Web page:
I like female main characters sometimes more than male. Particularly in an area where a genre is male-dominated. It’s a different animal to see a female struggle with a problem than a man; particularly with comics. Bruce will often break a kneecap where Babs might do something with more finesse. Not that this incarnation of batgirl is above busting heads. The girl-centric books also seem to be unafraid of a little humor than the male books. No guy can get away with asking someone to “be a lamb and hit the 14th floor” while riding a motorcycle in an elevator.
Writer Gail Simone sets the story some time after Barbara Gordon’s recovery from paralysis in her legs. This paralysis occurred in the Killing Joke written by Alan Moore where the Joker opens the door to Commissioner Gordon’s home and shoots Barbara in the stomach- paralyzing her. We don’t yet know how this has happened and we’re all adjusting to this change. Barbara is also adjusting to it. In fact she still drives a wheelchair-accessible van.
One of the more interesting parts of the comic I found was Barbara’s new perspective when talking with other… what’s the correct term? Able-bodied? I’ll go with that for now. When she speaks with others about the disabled, it’s like there is a hesitancy to no longer include herself among them and it’s not till later we learn there are multiple ways a person can be “disabled.” I’ll say no more because I don’t want to ruin the surprise and what I would call the hook of the book.
I like that Gail is going with a new villain. Although I can think of a thousand new internet meme’s the Mirror is going to create with people asking, what he’s really showing people on his chest when he opens up his cloak/trench coat outfit? Still I like him as a bad guy. He’s simple in terms of what he wants (to kill people) and he’s methodical (there’s a list.)
Reviews are about good and bad and while I’ll say there mostly good, there was one piece of internal dialogue, something like “Gotham, bless my aim,” which sounds like something Wonder Woman would say to me, not batgirl. The rest of the internal dialogue is genius. It feeds into the idea that Babs is still trying to relearn this stuff and she is coaching herself in her mind, something you wouldn’t see Batman or Nightwing do. They don’t have to, they never really got off the bike. Okay, maybe they did once or twice, but not for three years straight.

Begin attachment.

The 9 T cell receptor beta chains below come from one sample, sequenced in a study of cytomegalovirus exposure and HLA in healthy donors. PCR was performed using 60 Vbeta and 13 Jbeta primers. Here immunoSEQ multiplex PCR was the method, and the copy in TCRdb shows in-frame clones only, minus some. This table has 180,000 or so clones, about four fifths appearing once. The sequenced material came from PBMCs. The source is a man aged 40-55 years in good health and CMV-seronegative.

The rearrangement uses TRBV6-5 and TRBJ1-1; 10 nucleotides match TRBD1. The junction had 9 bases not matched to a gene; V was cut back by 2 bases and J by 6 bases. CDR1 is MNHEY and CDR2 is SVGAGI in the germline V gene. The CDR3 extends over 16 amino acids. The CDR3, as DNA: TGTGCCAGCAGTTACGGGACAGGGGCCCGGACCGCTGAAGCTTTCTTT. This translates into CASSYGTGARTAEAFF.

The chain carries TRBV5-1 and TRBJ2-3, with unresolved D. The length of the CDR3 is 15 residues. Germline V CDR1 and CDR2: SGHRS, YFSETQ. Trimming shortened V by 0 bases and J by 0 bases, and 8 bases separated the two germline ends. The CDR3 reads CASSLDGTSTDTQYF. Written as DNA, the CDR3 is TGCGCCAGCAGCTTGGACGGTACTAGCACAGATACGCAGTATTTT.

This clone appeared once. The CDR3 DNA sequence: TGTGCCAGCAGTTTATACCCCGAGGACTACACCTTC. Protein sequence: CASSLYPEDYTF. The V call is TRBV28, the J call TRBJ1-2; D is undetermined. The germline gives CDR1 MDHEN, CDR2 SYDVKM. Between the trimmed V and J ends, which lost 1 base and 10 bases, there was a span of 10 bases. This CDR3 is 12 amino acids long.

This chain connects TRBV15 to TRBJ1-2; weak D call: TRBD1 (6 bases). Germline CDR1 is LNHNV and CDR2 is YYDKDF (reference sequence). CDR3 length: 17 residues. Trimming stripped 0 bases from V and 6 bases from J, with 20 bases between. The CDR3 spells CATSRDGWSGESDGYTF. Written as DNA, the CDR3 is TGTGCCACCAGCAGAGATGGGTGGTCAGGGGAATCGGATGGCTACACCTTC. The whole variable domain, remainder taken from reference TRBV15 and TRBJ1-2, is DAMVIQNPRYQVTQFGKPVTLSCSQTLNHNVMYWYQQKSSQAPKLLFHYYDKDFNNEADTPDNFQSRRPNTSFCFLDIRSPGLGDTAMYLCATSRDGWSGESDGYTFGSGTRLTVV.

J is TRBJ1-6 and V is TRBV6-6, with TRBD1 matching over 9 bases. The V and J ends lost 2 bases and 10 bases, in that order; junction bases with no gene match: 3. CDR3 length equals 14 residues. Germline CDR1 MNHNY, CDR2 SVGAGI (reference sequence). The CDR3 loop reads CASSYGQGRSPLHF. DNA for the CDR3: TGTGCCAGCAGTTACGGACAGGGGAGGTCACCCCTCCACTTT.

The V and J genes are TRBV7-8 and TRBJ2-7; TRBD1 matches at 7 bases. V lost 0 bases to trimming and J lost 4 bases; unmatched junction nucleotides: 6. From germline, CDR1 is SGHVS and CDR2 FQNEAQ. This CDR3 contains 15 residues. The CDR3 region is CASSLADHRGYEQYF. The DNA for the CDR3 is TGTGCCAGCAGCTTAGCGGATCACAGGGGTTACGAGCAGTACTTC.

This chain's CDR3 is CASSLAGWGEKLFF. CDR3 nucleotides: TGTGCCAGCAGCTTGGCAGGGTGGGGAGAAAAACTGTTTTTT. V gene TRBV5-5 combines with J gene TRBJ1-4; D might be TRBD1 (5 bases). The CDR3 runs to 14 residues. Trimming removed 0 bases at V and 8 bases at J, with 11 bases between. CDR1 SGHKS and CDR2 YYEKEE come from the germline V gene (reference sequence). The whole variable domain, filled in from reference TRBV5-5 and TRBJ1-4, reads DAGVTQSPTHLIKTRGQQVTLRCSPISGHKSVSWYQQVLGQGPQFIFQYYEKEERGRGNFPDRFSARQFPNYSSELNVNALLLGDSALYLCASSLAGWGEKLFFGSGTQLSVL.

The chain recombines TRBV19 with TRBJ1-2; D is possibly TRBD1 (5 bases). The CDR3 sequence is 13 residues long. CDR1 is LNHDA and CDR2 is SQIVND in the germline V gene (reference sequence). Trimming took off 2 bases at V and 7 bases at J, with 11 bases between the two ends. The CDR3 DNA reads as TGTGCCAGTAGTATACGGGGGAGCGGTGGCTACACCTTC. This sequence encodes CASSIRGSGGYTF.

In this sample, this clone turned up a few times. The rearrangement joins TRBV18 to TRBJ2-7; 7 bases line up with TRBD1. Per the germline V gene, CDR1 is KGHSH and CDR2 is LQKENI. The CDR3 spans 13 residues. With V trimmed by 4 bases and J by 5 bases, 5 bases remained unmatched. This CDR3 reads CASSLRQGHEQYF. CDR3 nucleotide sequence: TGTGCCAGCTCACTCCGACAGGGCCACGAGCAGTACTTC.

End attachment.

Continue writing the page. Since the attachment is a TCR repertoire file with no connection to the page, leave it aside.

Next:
Questions I was left with: if we’re going to keep continuity, besides the obvious one of miraculous healing, how is it Babs is so poor? She was Oracle not a month ago (our time.) You know, technogeek and infobroker to the hero community? I have yet to meet the IT geek who couldn’t pay a decent rent. It could be she’s just trying to distance herself from the oracle persona and part of that is a vow of near-poverty, I don’t know.
Other questions I have I want to ask carefully, so as not to ruin the surprise. I am curious to see how batman feels about Babs back in action. Also whether the two previous batgirls will make an appearance and perhaps a helping hand in new adventures. Both had to make the mantle their own and, in a way, redeem themselves or grow up. I’m wondering if they’ll help Babs make a similar change. If she’ll allow someone else to help.
One thing I hope I see more of us Barbara and her father. There is a side to both characters that only shows up when one is interacting with the other. I’m going to go out on a limb and say there aren’t many good family relationships in comics. This is one of the best when it’s done right. At least between people who are both still alive in the canon. In every version of Barbara and Jim, animated or comic, I always feel a warmth when I think of it; particularly when Jim tries to set his daughter up with a nice shiny new policeman on his force who just needs “someone to show him around town.”
All in all, I think this issue treated the strange request of undoing Babs paralysis perfectly. It sets up a lot of intrigue for the first story arc and I am digging the art. I can’t wait for issue #2.